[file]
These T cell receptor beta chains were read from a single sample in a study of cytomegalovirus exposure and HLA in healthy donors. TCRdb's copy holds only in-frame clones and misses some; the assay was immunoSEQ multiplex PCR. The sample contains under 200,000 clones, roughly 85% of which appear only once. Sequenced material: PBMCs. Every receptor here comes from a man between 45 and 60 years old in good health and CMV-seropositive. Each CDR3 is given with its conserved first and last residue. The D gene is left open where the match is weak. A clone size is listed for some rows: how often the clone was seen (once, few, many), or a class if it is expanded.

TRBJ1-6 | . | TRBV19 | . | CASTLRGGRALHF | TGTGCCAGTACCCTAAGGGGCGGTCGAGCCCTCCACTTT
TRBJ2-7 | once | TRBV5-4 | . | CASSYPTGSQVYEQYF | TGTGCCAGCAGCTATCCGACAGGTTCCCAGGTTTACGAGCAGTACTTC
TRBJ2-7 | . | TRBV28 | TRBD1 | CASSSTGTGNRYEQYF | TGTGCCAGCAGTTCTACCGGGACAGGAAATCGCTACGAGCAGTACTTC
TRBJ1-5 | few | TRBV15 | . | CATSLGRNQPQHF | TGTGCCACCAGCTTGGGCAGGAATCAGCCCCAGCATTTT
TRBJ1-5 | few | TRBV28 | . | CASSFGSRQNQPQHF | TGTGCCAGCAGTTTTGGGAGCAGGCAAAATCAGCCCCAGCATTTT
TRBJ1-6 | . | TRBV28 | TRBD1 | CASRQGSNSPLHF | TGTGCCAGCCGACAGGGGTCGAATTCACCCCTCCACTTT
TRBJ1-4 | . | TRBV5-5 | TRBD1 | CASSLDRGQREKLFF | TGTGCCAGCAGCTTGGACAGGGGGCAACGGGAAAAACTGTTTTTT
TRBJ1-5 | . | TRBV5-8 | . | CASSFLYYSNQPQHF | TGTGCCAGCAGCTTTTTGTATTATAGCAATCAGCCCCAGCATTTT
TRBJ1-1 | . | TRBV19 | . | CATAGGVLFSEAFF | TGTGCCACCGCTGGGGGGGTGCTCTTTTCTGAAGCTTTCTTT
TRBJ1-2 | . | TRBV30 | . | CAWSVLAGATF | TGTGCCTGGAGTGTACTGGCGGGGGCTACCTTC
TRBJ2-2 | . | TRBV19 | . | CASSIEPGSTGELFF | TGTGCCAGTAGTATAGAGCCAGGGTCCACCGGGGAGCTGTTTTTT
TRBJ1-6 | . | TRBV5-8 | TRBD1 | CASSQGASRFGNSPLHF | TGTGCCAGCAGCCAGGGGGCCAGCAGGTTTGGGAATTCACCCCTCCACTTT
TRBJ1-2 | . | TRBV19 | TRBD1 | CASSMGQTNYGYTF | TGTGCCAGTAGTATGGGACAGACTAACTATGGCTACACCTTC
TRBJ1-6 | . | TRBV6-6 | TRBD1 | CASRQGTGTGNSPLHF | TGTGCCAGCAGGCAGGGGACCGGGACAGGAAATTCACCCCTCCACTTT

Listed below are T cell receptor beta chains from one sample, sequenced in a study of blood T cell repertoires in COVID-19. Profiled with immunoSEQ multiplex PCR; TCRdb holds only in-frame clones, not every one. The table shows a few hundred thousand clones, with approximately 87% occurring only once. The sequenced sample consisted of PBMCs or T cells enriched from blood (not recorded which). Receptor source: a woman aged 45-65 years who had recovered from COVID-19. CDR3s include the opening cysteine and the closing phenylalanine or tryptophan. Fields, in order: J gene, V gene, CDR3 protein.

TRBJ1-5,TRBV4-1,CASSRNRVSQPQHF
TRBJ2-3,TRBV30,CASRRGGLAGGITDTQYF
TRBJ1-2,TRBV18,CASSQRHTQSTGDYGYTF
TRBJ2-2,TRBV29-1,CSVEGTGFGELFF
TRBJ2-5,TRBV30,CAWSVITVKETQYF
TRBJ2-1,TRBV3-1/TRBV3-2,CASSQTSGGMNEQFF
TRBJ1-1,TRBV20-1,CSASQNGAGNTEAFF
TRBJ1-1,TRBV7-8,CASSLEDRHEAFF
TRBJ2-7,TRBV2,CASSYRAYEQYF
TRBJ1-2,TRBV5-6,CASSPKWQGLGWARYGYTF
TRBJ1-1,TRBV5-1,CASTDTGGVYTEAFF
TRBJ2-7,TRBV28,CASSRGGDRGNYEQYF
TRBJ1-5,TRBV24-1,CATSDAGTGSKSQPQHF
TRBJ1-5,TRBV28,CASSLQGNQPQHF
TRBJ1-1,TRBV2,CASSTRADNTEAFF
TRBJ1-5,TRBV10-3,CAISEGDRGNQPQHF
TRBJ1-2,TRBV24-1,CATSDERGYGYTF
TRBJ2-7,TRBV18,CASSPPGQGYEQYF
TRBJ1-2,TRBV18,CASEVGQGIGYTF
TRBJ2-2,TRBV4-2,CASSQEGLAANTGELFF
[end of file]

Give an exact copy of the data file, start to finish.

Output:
These T cell receptor beta chains were read from a single sample in a study of cytomegalovirus exposure and HLA in healthy donors. TCRdb's copy holds only in-frame clones and misses some; the assay was immunoSEQ multiplex PCR. The sample contains under 200,000 clones, roughly 85% of which appear only once. Sequenced material: PBMCs. Every receptor here comes from a man between 45 and 60 years old in good health and CMV-seropositive. Each CDR3 is given with its conserved first and last residue. The D gene is left open where the match is weak. A clone size is listed for some rows: how often the clone was seen (once, few, many), or a class if it is expanded.

TRBJ1-6 | . | TRBV19 | . | CASTLRGGRALHF | TGTGCCAGTACCCTAAGGGGCGGTCGAGCCCTCCACTTT
TRBJ2-7 | once | TRBV5-4 | . | CASSYPTGSQVYEQYF | TGTGCCAGCAGCTATCCGACAGGTTCCCAGGTTTACGAGCAGTACTTC
TRBJ2-7 | . | TRBV28 | TRBD1 | CASSSTGTGNRYEQYF | TGTGCCAGCAGTTCTACCGGGACAGGAAATCGCTACGAGCAGTACTTC
TRBJ1-5 | few | TRBV15 | . | CATSLGRNQPQHF | TGTGCCACCAGCTTGGGCAGGAATCAGCCCCAGCATTTT
TRBJ1-5 | few | TRBV28 | . | CASSFGSRQNQPQHF | TGTGCCAGCAGTTTTGGGAGCAGGCAAAATCAGCCCCAGCATTTT
TRBJ1-6 | . | TRBV28 | TRBD1 | CASRQGSNSPLHF | TGTGCCAGCCGACAGGGGTCGAATTCACCCCTCCACTTT
TRBJ1-4 | . | TRBV5-5 | TRBD1 | CASSLDRGQREKLFF | TGTGCCAGCAGCTTGGACAGGGGGCAACGGGAAAAACTGTTTTTT
TRBJ1-5 | . | TRBV5-8 | . | CASSFLYYSNQPQHF | TGTGCCAGCAGCTTTTTGTATTATAGCAATCAGCCCCAGCATTTT
TRBJ1-1 | . | TRBV19 | . | CATAGGVLFSEAFF | TGTGCCACCGCTGGGGGGGTGCTCTTTTCTGAAGCTTTCTTT
TRBJ1-2 | . | TRBV30 | . | CAWSVLAGATF | TGTGCCTGGAGTGTACTGGCGGGGGCTACCTTC
TRBJ2-2 | . | TRBV19 | . | CASSIEPGSTGELFF | TGTGCCAGTAGTATAGAGCCAGGGTCCACCGGGGAGCTGTTTTTT
TRBJ1-6 | . | TRBV5-8 | TRBD1 | CASSQGASRFGNSPLHF | TGTGCCAGCAGCCAGGGGGCCAGCAGGTTTGGGAATTCACCCCTCCACTTT
TRBJ1-2 | . | TRBV19 | TRBD1 | CASSMGQTNYGYTF | TGTGCCAGTAGTATGGGACAGACTAACTATGGCTACACCTTC
TRBJ1-6 | . | TRBV6-6 | TRBD1 | CASRQGTGTGNSPLHF | TGTGCCAGCAGGCAGGGGACCGGGACAGGAAATTCACCCCTCCACTTT

Listed below are T cell receptor beta chains from one sample, sequenced in a study of blood T cell repertoires in COVID-19. Profiled with immunoSEQ multiplex PCR; TCRdb holds only in-frame clones, not every one. The table shows a few hundred thousand clones, with approximately 87% occurring only once. The sequenced sample consisted of PBMCs or T cells enriched from blood (not recorded which). Receptor source: a woman aged 45-65 years who had recovered from COVID-19. CDR3s include the opening cysteine and the closing phenylalanine or tryptophan. Fields, in order: J gene, V gene, CDR3 protein.

TRBJ1-5,TRBV4-1,CASSRNRVSQPQHF
TRBJ2-3,TRBV30,CASRRGGLAGGITDTQYF
TRBJ1-2,TRBV18,CASSQRHTQSTGDYGYTF
TRBJ2-2,TRBV29-1,CSVEGTGFGELFF
TRBJ2-5,TRBV30,CAWSVITVKETQYF
TRBJ2-1,TRBV3-1/TRBV3-2,CASSQTSGGMNEQFF
TRBJ1-1,TRBV20-1,CSASQNGAGNTEAFF
TRBJ1-1,TRBV7-8,CASSLEDRHEAFF
TRBJ2-7,TRBV2,CASSYRAYEQYF
TRBJ1-2,TRBV5-6,CASSPKWQGLGWARYGYTF
TRBJ1-1,TRBV5-1,CASTDTGGVYTEAFF
TRBJ2-7,TRBV28,CASSRGGDRGNYEQYF
TRBJ1-5,TRBV24-1,CATSDAGTGSKSQPQHF
TRBJ1-5,TRBV28,CASSLQGNQPQHF
TRBJ1-1,TRBV2,CASSTRADNTEAFF
TRBJ1-5,TRBV10-3,CAISEGDRGNQPQHF
TRBJ1-2,TRBV24-1,CATSDERGYGYTF
TRBJ2-7,TRBV18,CASSPPGQGYEQYF
TRBJ1-2,TRBV18,CASEVGQGIGYTF
TRBJ2-2,TRBV4-2,CASSQEGLAANTGELFF